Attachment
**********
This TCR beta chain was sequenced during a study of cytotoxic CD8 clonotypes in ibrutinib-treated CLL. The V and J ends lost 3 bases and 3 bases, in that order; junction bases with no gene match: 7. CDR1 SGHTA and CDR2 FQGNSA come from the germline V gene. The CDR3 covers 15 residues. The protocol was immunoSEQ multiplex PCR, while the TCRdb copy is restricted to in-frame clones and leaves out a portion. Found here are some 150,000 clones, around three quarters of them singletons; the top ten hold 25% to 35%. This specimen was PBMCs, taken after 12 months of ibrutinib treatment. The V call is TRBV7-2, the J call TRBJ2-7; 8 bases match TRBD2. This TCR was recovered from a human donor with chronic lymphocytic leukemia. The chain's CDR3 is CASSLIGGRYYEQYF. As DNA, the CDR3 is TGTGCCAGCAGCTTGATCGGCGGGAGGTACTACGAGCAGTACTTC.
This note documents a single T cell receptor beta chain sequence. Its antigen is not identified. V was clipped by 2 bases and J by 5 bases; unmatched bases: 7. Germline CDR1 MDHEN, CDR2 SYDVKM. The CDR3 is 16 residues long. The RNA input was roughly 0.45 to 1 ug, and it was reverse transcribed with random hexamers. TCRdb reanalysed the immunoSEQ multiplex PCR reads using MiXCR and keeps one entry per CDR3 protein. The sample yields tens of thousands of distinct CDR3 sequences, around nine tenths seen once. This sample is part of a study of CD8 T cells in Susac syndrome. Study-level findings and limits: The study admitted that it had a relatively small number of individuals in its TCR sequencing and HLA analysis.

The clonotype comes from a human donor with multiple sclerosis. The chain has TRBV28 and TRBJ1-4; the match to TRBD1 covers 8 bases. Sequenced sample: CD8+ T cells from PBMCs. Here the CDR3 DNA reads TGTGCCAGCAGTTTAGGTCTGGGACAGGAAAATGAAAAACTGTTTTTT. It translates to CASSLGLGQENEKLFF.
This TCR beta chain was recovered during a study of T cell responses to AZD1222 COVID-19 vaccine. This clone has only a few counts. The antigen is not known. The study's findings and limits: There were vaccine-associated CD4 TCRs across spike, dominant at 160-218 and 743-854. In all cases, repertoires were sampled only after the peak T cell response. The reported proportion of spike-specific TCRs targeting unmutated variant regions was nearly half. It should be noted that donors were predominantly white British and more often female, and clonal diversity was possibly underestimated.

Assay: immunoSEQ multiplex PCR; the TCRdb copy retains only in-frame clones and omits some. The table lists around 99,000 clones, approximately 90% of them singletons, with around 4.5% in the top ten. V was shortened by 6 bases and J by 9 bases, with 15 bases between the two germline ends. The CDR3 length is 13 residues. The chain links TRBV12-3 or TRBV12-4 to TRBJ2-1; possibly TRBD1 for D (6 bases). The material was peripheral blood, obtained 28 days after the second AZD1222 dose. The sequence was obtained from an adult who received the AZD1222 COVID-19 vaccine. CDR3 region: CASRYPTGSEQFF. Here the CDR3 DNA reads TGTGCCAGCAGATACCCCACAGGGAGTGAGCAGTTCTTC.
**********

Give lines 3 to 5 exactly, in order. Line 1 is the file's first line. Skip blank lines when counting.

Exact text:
The clonotype comes from a human donor with multiple sclerosis. The chain has TRBV28 and TRBJ1-4; the match to TRBD1 covers 8 bases. Sequenced sample: CD8+ T cells from PBMCs. Here the CDR3 DNA reads TGTGCCAGCAGTTTAGGTCTGGGACAGGAAAATGAAAAACTGTTTTTT. It translates to CASSLGLGQENEKLFF.
This TCR beta chain was recovered during a study of T cell responses to AZD1222 COVID-19 vaccine. This clone has only a few counts. The antigen is not known. The study's findings and limits: There were vaccine-associated CD4 TCRs across spike, dominant at 160-218 and 743-854. In all cases, repertoires were sampled only after the peak T cell response. The reported proportion of spike-specific TCRs targeting unmutated variant regions was nearly half. It should be noted that donors were predominantly white British and more often female, and clonal diversity was possibly underestimated.

Assay: immunoSEQ multiplex PCR; the TCRdb copy retains only in-frame clones and omits some. The table lists around 99,000 clones, approximately 90% of them singletons, with around 4.5% in the top ten. V was shortened by 6 bases and J by 9 bases, with 15 bases between the two germline ends. The CDR3 length is 13 residues. The chain links TRBV12-3 or TRBV12-4 to TRBJ2-1; possibly TRBD1 for D (6 bases). The material was peripheral blood, obtained 28 days after the second AZD1222 dose. The sequence was obtained from an adult who received the AZD1222 COVID-19 vaccine. CDR3 region: CASRYPTGSEQFF. Here the CDR3 DNA reads TGTGCCAGCAGATACCCCACAGGGAGTGAGCAGTTCTTC.